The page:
UK investors seized the bull market last year, as statistics from the Investment Association today revealed they ploughed a record net £63bn into funds last year.
Funds under management reflected this boom, ending 2017 at an all-time high of £1.2 trillion.
Chris Cummings, chief executive of the Investment Association which represents UK fund managers, said the total in funds under management was "an increase of £181bn from the previous year, with £63bn coming through net sales and £118bn through investment growth, equivalent to a 10 per cent return to investors".
"Notably, over £1bn of net retail money flowed into ethical funds, the highest annual inflow into this type of fund," he added.
The fixed income asset class, which includes instruments such as bonds and gilts, was the best-selling niche and had its best year, generating £14.3bn in net retail sales.
"If you knew in advance that 2017 would feature rising inflation and the first UK interest rate hike in ten years, you wouldn’t have predicted a great deal of investment in bond funds. Nonetheless these vehicles were the surprise winners when it came to attracting money last year," said Laith Khalaf, a senior analyst at Hargreaves Lansdown.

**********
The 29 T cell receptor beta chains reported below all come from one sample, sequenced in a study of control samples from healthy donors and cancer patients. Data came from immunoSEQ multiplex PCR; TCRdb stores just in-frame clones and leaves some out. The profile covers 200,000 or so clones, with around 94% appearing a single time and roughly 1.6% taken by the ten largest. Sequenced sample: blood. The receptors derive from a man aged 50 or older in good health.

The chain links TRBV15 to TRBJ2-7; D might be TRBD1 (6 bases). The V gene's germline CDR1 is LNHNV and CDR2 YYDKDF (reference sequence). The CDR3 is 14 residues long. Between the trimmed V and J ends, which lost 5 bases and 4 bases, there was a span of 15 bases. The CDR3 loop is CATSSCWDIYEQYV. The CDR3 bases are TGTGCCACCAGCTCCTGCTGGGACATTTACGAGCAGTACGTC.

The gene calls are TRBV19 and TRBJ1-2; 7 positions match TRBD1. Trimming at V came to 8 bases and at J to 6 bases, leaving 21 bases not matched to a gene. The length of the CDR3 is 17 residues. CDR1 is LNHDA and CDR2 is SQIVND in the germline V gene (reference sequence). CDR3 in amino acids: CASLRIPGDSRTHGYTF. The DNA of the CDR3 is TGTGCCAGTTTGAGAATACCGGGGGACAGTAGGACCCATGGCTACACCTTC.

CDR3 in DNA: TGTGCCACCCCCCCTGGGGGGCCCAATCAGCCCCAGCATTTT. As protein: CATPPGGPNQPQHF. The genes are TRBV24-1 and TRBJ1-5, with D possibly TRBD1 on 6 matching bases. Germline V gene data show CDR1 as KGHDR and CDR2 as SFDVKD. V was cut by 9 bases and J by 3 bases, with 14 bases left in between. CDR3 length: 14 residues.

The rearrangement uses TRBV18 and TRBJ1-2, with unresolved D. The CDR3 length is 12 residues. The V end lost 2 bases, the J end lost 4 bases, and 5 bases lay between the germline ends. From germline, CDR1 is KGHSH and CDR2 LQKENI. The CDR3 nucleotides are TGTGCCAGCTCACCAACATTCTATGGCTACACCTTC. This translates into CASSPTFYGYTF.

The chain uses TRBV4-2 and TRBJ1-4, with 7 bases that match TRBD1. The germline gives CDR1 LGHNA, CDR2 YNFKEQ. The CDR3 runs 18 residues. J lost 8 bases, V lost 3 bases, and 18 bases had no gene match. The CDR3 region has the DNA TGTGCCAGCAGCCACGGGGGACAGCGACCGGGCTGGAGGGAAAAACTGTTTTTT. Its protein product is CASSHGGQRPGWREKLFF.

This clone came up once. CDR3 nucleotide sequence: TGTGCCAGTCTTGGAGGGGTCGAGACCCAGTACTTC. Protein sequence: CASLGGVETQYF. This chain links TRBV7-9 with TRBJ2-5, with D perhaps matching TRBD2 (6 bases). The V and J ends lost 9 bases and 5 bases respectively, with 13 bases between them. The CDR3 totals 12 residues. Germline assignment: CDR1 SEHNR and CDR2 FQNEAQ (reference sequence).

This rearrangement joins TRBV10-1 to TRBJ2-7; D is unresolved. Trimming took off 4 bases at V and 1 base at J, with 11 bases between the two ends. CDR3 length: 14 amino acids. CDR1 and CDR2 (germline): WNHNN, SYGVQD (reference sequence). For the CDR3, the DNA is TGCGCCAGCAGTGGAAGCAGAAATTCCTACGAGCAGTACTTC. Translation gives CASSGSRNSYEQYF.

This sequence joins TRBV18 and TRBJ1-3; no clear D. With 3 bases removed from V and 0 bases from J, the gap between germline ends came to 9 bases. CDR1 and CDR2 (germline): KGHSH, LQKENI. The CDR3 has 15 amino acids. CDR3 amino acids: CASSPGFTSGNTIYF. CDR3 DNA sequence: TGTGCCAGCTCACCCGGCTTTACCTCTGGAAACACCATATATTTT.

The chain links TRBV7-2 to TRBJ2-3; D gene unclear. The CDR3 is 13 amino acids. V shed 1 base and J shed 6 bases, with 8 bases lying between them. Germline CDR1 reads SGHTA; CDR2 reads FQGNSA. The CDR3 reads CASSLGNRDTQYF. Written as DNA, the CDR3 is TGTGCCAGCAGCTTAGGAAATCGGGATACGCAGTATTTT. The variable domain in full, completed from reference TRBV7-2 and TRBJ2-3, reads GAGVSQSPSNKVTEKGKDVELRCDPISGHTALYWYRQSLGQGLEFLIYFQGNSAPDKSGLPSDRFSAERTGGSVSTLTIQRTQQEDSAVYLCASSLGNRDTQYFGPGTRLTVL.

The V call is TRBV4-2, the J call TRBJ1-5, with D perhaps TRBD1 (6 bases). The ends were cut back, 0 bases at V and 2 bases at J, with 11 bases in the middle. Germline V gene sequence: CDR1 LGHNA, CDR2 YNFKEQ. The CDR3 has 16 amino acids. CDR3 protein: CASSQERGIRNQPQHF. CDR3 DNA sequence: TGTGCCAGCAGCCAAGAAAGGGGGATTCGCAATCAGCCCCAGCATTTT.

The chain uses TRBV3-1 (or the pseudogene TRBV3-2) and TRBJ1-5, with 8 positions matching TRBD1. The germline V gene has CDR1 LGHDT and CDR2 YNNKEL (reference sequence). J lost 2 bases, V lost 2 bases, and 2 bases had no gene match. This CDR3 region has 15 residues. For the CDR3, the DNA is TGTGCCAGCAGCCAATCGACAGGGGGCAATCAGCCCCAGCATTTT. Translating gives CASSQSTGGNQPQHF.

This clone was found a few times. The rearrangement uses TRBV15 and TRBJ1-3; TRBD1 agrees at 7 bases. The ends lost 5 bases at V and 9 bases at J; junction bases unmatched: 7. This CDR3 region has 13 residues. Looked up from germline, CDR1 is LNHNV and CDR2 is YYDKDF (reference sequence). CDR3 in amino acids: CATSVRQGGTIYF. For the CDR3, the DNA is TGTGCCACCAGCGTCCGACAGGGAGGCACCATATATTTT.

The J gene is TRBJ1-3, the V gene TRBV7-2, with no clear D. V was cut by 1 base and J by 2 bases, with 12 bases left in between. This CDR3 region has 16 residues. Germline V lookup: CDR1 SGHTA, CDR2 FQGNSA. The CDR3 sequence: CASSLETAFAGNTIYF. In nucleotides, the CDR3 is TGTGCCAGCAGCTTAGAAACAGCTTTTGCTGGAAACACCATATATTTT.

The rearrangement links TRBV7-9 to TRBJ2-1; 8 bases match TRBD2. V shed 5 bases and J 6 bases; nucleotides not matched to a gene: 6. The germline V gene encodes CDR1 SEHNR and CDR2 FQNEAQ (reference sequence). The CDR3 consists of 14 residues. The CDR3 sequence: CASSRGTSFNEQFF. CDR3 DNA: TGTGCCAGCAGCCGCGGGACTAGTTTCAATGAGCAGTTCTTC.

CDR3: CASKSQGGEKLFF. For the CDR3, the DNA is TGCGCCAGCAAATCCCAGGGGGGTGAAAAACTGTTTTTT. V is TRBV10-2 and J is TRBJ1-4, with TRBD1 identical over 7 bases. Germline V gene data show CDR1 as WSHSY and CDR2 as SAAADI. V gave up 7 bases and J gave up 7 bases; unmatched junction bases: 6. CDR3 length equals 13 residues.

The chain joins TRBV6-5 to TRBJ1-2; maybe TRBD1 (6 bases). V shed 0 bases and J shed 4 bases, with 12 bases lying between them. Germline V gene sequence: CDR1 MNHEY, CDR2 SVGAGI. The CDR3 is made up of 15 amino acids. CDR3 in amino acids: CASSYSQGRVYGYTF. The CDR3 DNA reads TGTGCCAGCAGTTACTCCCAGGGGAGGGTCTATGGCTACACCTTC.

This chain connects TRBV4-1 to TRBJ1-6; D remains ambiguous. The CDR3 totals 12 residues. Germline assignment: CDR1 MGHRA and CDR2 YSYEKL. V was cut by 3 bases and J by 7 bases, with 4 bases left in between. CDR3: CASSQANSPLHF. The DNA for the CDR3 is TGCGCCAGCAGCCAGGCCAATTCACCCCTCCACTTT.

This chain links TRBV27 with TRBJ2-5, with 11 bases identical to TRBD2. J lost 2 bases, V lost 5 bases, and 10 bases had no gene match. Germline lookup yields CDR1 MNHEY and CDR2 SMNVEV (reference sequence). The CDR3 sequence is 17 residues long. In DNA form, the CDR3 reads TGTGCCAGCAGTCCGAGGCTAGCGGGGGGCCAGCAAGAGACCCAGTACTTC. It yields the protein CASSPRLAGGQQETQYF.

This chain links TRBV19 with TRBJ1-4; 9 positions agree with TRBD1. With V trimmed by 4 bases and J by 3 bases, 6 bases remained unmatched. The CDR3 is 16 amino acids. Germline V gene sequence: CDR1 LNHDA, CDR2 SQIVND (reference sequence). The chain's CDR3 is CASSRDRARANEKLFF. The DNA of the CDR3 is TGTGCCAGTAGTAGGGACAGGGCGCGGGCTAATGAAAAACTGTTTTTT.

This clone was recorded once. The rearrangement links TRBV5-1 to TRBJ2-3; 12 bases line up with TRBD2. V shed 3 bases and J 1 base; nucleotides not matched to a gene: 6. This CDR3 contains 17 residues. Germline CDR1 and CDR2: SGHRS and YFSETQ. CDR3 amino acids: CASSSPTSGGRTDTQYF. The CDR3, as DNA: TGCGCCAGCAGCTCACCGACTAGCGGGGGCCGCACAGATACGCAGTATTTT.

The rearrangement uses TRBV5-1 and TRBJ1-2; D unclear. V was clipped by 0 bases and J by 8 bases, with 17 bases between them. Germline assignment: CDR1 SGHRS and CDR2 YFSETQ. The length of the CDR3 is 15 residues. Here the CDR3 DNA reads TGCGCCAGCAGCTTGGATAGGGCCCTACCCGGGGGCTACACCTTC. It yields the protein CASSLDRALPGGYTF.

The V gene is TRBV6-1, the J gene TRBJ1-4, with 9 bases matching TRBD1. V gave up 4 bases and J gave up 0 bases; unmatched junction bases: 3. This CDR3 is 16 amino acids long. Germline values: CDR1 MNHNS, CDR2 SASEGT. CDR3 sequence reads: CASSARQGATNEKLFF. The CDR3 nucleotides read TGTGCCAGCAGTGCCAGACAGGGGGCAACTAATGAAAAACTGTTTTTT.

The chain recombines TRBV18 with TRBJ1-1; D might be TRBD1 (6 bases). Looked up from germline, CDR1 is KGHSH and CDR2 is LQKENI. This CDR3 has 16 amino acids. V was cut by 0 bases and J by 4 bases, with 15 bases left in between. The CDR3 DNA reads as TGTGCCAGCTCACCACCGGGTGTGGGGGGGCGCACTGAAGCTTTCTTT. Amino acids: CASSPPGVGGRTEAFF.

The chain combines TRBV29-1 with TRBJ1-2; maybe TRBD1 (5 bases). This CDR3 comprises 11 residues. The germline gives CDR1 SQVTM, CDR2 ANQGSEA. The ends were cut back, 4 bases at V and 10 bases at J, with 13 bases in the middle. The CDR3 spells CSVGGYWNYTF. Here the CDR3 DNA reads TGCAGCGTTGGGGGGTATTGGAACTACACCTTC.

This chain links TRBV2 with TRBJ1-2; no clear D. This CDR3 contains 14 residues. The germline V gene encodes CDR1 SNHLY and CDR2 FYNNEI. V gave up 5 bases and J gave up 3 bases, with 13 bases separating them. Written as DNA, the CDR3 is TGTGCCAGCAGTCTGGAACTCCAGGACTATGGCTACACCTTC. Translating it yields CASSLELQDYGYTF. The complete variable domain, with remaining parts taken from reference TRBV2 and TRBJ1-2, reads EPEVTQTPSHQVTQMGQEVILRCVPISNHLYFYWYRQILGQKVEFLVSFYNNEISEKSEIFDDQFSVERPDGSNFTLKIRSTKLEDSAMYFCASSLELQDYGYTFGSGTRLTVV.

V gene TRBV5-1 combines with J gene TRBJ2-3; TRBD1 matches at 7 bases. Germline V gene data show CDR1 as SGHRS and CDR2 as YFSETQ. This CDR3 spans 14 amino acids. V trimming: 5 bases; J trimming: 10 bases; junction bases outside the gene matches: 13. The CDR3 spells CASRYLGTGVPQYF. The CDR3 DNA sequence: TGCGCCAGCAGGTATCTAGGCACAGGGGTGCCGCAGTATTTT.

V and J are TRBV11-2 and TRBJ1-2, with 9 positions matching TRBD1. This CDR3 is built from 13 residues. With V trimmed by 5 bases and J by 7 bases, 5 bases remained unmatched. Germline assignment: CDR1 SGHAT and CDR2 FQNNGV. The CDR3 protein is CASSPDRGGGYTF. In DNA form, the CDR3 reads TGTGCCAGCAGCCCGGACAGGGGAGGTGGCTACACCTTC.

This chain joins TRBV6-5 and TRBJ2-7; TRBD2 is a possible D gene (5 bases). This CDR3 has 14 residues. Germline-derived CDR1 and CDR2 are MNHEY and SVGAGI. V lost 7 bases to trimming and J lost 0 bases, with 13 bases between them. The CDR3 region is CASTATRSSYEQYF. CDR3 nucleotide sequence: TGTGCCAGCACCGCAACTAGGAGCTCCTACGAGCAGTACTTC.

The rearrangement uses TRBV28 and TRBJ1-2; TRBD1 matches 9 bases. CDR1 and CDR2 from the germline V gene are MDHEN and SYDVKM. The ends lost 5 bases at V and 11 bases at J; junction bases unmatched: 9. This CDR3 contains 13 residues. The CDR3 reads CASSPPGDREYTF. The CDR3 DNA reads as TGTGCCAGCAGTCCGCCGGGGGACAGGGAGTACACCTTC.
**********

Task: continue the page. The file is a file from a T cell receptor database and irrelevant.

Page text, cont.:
"The precise reasons for this phenomenon still remain elusive. Some cash savers may have moved up the risk spectrum in search of a better rate of return, other investors may have sought diversification from strongly rising equity markets. Others yet may simply have been expressing a negative view on the UK economy."
Indeed for equity funds UK-focused vehicles continued to lose popularity with investors as they saw a £2.6bn outflow. The worst-selling funds were those concentrating on North America, while global was the most popular geography.
UK fund platforms, such as Hargreaves Lansdown and Fidelity, sold £7.6bn of the fund stakes, giving them a 37 per cent market share which was slightly down from 2016.
Other intermediaries, including independent financial advisers and wealth managers, saw their market share creep up to 36 per cent.
The UK is the world's second largest investment management centre after the US, and manages 36 per cent of all assets managed in Europe.